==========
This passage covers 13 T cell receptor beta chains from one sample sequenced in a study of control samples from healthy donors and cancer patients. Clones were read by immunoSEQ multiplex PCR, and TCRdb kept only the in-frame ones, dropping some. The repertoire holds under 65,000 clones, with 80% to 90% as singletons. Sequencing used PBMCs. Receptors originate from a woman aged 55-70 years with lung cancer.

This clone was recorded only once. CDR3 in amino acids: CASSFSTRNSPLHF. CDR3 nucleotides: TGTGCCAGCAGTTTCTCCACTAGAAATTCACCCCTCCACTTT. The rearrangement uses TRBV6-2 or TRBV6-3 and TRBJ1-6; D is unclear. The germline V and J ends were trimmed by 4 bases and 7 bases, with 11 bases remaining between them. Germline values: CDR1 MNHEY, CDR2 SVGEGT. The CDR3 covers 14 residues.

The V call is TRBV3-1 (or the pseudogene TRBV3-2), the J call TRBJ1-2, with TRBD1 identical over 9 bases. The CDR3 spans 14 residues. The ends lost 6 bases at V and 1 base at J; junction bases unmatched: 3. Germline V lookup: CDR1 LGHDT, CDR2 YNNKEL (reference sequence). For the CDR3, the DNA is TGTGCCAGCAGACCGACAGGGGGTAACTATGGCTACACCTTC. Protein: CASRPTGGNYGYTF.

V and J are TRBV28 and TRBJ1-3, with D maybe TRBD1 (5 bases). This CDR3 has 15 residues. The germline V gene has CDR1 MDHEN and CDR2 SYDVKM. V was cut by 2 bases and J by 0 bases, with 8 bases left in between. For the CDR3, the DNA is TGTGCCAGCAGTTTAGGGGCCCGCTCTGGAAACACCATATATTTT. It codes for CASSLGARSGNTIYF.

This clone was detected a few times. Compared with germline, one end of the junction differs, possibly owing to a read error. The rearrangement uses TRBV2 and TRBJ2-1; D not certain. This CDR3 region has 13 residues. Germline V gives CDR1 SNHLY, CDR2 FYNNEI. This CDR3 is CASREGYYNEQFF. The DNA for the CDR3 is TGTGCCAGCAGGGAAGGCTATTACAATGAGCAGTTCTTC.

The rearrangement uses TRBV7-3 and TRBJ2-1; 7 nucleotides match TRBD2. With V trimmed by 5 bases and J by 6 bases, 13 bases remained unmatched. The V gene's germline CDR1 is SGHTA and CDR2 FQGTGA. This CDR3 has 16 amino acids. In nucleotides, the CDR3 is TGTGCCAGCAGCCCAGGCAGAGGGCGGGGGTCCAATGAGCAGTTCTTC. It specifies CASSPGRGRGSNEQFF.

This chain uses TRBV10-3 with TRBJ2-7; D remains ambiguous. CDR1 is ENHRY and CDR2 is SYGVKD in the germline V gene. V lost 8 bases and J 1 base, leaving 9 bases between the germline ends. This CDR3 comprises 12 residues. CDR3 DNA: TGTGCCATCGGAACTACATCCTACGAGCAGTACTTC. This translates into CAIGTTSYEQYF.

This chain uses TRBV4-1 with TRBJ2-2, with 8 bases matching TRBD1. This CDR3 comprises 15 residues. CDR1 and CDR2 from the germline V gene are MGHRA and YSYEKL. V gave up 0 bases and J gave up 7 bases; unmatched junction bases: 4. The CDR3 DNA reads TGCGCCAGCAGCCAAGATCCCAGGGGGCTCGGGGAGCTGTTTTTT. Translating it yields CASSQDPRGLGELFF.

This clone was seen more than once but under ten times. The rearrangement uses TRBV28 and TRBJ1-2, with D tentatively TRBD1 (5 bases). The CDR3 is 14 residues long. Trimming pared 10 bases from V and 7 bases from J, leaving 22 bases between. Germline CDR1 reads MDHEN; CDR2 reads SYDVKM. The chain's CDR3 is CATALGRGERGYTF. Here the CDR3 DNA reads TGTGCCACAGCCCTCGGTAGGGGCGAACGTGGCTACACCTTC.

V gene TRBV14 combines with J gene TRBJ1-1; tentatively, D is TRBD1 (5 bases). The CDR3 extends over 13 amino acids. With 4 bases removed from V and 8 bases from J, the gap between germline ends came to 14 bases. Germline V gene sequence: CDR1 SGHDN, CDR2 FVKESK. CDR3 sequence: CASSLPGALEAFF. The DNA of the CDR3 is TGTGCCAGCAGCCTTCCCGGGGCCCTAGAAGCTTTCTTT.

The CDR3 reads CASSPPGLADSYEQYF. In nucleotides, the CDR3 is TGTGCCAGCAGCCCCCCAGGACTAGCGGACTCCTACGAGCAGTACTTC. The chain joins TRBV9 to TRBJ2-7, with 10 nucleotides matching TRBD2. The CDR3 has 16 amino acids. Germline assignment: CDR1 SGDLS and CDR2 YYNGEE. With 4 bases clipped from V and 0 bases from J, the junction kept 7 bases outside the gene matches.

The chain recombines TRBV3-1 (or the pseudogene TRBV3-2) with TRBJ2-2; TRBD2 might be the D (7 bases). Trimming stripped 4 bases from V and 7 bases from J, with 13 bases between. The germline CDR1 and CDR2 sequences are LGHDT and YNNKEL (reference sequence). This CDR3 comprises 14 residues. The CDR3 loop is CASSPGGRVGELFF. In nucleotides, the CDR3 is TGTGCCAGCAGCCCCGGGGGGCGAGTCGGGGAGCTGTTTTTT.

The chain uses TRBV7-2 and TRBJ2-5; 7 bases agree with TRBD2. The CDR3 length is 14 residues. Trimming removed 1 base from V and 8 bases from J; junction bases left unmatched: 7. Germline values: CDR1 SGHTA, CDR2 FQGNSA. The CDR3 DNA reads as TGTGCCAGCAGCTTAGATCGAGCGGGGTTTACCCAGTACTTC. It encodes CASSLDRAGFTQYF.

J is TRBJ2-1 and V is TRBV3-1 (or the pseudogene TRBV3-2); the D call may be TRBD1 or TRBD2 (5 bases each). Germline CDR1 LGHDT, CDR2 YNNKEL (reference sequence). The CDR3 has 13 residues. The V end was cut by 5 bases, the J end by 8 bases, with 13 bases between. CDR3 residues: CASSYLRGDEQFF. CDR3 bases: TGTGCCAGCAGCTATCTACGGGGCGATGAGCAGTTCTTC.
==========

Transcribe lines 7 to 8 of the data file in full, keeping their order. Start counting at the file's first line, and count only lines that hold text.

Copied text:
This chain uses TRBV10-3 with TRBJ2-7; D remains ambiguous. CDR1 is ENHRY and CDR2 is SYGVKD in the germline V gene. V lost 8 bases and J 1 base, leaving 9 bases between the germline ends. This CDR3 comprises 12 residues. CDR3 DNA: TGTGCCATCGGAACTACATCCTACGAGCAGTACTTC. This translates into CAIGTTSYEQYF.

This chain uses TRBV4-1 with TRBJ2-2, with 8 bases matching TRBD1. This CDR3 comprises 15 residues. CDR1 and CDR2 from the germline V gene are MGHRA and YSYEKL. V gave up 0 bases and J gave up 7 bases; unmatched junction bases: 4. The CDR3 DNA reads TGCGCCAGCAGCCAAGATCCCAGGGGGCTCGGGGAGCTGTTTTTT. Translating it yields CASSQDPRGLGELFF.